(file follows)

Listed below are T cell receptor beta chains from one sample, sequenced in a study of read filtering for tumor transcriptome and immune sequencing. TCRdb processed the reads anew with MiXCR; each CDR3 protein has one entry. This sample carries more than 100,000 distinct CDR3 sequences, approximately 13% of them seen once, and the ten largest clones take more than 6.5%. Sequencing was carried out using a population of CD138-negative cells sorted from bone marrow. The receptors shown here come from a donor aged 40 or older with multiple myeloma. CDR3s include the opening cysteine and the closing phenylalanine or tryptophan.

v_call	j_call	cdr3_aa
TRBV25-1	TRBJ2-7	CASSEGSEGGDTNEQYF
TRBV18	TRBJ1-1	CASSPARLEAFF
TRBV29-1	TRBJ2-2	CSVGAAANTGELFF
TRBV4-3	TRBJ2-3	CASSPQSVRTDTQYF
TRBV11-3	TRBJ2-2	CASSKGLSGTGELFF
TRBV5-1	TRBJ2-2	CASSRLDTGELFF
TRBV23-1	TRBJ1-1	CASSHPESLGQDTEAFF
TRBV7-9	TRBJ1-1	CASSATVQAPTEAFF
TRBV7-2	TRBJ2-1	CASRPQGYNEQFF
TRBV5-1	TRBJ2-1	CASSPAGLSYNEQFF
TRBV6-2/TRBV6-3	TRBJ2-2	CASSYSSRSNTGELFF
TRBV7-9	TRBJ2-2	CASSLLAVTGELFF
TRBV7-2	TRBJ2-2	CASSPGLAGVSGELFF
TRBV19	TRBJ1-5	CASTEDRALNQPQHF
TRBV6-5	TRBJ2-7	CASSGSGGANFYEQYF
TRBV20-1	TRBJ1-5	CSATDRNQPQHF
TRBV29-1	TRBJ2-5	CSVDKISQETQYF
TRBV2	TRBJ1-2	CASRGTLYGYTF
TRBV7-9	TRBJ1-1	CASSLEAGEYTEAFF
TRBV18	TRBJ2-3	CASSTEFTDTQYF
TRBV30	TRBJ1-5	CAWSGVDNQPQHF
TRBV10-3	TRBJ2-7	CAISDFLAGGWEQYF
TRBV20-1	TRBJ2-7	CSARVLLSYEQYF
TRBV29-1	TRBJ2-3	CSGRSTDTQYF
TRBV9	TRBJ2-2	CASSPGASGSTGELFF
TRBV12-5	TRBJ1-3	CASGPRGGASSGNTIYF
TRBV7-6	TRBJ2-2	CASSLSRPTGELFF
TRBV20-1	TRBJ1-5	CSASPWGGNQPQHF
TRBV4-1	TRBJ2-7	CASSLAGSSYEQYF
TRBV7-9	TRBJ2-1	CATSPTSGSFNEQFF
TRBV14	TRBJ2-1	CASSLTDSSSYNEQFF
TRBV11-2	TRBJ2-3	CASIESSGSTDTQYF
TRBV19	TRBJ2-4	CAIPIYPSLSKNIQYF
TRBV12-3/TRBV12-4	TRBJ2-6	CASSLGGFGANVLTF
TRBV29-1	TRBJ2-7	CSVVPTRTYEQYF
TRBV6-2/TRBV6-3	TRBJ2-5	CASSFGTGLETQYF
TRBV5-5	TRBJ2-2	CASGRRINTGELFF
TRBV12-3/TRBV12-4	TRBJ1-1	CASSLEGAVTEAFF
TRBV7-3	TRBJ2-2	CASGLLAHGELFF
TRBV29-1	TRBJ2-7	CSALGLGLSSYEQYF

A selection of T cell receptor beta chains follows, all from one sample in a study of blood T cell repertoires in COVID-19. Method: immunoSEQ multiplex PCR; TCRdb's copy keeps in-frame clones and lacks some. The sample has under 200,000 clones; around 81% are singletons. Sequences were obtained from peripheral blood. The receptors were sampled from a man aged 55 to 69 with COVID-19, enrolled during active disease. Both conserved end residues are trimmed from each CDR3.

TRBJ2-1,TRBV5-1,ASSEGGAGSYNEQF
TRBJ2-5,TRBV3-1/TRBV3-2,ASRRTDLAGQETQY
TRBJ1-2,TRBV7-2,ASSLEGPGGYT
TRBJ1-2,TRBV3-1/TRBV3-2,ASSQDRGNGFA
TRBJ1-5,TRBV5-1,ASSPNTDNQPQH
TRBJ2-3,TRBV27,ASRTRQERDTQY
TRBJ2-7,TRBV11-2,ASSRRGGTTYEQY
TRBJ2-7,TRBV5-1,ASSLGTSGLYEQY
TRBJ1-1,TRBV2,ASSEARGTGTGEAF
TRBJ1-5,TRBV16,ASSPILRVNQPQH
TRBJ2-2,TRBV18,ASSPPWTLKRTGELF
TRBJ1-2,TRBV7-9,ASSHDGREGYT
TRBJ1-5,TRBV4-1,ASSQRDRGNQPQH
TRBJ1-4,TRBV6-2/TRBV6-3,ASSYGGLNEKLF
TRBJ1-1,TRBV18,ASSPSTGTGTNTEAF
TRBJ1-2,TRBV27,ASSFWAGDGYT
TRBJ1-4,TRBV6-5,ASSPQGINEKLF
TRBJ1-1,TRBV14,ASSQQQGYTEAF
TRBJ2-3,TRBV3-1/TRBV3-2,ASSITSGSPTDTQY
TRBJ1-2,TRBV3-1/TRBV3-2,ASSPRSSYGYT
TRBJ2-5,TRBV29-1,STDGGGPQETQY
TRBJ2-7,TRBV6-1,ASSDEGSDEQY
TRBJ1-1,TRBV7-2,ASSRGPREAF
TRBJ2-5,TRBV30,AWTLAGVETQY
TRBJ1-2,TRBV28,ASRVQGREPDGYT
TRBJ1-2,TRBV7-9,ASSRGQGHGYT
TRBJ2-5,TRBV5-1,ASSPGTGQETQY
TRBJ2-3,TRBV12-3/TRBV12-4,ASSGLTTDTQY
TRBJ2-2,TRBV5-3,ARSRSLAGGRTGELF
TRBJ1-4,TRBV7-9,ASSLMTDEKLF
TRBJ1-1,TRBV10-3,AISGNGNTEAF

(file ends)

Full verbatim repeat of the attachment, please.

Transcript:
Listed below are T cell receptor beta chains from one sample, sequenced in a study of read filtering for tumor transcriptome and immune sequencing. TCRdb processed the reads anew with MiXCR; each CDR3 protein has one entry. This sample carries more than 100,000 distinct CDR3 sequences, approximately 13% of them seen once, and the ten largest clones take more than 6.5%. Sequencing was carried out using a population of CD138-negative cells sorted from bone marrow. The receptors shown here come from a donor aged 40 or older with multiple myeloma. CDR3s include the opening cysteine and the closing phenylalanine or tryptophan.

v_call	j_call	cdr3_aa
TRBV25-1	TRBJ2-7	CASSEGSEGGDTNEQYF
TRBV18	TRBJ1-1	CASSPARLEAFF
TRBV29-1	TRBJ2-2	CSVGAAANTGELFF
TRBV4-3	TRBJ2-3	CASSPQSVRTDTQYF
TRBV11-3	TRBJ2-2	CASSKGLSGTGELFF
TRBV5-1	TRBJ2-2	CASSRLDTGELFF
TRBV23-1	TRBJ1-1	CASSHPESLGQDTEAFF
TRBV7-9	TRBJ1-1	CASSATVQAPTEAFF
TRBV7-2	TRBJ2-1	CASRPQGYNEQFF
TRBV5-1	TRBJ2-1	CASSPAGLSYNEQFF
TRBV6-2/TRBV6-3	TRBJ2-2	CASSYSSRSNTGELFF
TRBV7-9	TRBJ2-2	CASSLLAVTGELFF
TRBV7-2	TRBJ2-2	CASSPGLAGVSGELFF
TRBV19	TRBJ1-5	CASTEDRALNQPQHF
TRBV6-5	TRBJ2-7	CASSGSGGANFYEQYF
TRBV20-1	TRBJ1-5	CSATDRNQPQHF
TRBV29-1	TRBJ2-5	CSVDKISQETQYF
TRBV2	TRBJ1-2	CASRGTLYGYTF
TRBV7-9	TRBJ1-1	CASSLEAGEYTEAFF
TRBV18	TRBJ2-3	CASSTEFTDTQYF
TRBV30	TRBJ1-5	CAWSGVDNQPQHF
TRBV10-3	TRBJ2-7	CAISDFLAGGWEQYF
TRBV20-1	TRBJ2-7	CSARVLLSYEQYF
TRBV29-1	TRBJ2-3	CSGRSTDTQYF
TRBV9	TRBJ2-2	CASSPGASGSTGELFF
TRBV12-5	TRBJ1-3	CASGPRGGASSGNTIYF
TRBV7-6	TRBJ2-2	CASSLSRPTGELFF
TRBV20-1	TRBJ1-5	CSASPWGGNQPQHF
TRBV4-1	TRBJ2-7	CASSLAGSSYEQYF
TRBV7-9	TRBJ2-1	CATSPTSGSFNEQFF
TRBV14	TRBJ2-1	CASSLTDSSSYNEQFF
TRBV11-2	TRBJ2-3	CASIESSGSTDTQYF
TRBV19	TRBJ2-4	CAIPIYPSLSKNIQYF
TRBV12-3/TRBV12-4	TRBJ2-6	CASSLGGFGANVLTF
TRBV29-1	TRBJ2-7	CSVVPTRTYEQYF
TRBV6-2/TRBV6-3	TRBJ2-5	CASSFGTGLETQYF
TRBV5-5	TRBJ2-2	CASGRRINTGELFF
TRBV12-3/TRBV12-4	TRBJ1-1	CASSLEGAVTEAFF
TRBV7-3	TRBJ2-2	CASGLLAHGELFF
TRBV29-1	TRBJ2-7	CSALGLGLSSYEQYF

A selection of T cell receptor beta chains follows, all from one sample in a study of blood T cell repertoires in COVID-19. Method: immunoSEQ multiplex PCR; TCRdb's copy keeps in-frame clones and lacks some. The sample has under 200,000 clones; around 81% are singletons. Sequences were obtained from peripheral blood. The receptors were sampled from a man aged 55 to 69 with COVID-19, enrolled during active disease. Both conserved end residues are trimmed from each CDR3.

TRBJ2-1,TRBV5-1,ASSEGGAGSYNEQF
TRBJ2-5,TRBV3-1/TRBV3-2,ASRRTDLAGQETQY
TRBJ1-2,TRBV7-2,ASSLEGPGGYT
TRBJ1-2,TRBV3-1/TRBV3-2,ASSQDRGNGFA
TRBJ1-5,TRBV5-1,ASSPNTDNQPQH
TRBJ2-3,TRBV27,ASRTRQERDTQY
TRBJ2-7,TRBV11-2,ASSRRGGTTYEQY
TRBJ2-7,TRBV5-1,ASSLGTSGLYEQY
TRBJ1-1,TRBV2,ASSEARGTGTGEAF
TRBJ1-5,TRBV16,ASSPILRVNQPQH
TRBJ2-2,TRBV18,ASSPPWTLKRTGELF
TRBJ1-2,TRBV7-9,ASSHDGREGYT
TRBJ1-5,TRBV4-1,ASSQRDRGNQPQH
TRBJ1-4,TRBV6-2/TRBV6-3,ASSYGGLNEKLF
TRBJ1-1,TRBV18,ASSPSTGTGTNTEAF
TRBJ1-2,TRBV27,ASSFWAGDGYT
TRBJ1-4,TRBV6-5,ASSPQGINEKLF
TRBJ1-1,TRBV14,ASSQQQGYTEAF
TRBJ2-3,TRBV3-1/TRBV3-2,ASSITSGSPTDTQY
TRBJ1-2,TRBV3-1/TRBV3-2,ASSPRSSYGYT
TRBJ2-5,TRBV29-1,STDGGGPQETQY
TRBJ2-7,TRBV6-1,ASSDEGSDEQY
TRBJ1-1,TRBV7-2,ASSRGPREAF
TRBJ2-5,TRBV30,AWTLAGVETQY
TRBJ1-2,TRBV28,ASRVQGREPDGYT
TRBJ1-2,TRBV7-9,ASSRGQGHGYT
TRBJ2-5,TRBV5-1,ASSPGTGQETQY
TRBJ2-3,TRBV12-3/TRBV12-4,ASSGLTTDTQY
TRBJ2-2,TRBV5-3,ARSRSLAGGRTGELF
TRBJ1-4,TRBV7-9,ASSLMTDEKLF
TRBJ1-1,TRBV10-3,AISGNGNTEAF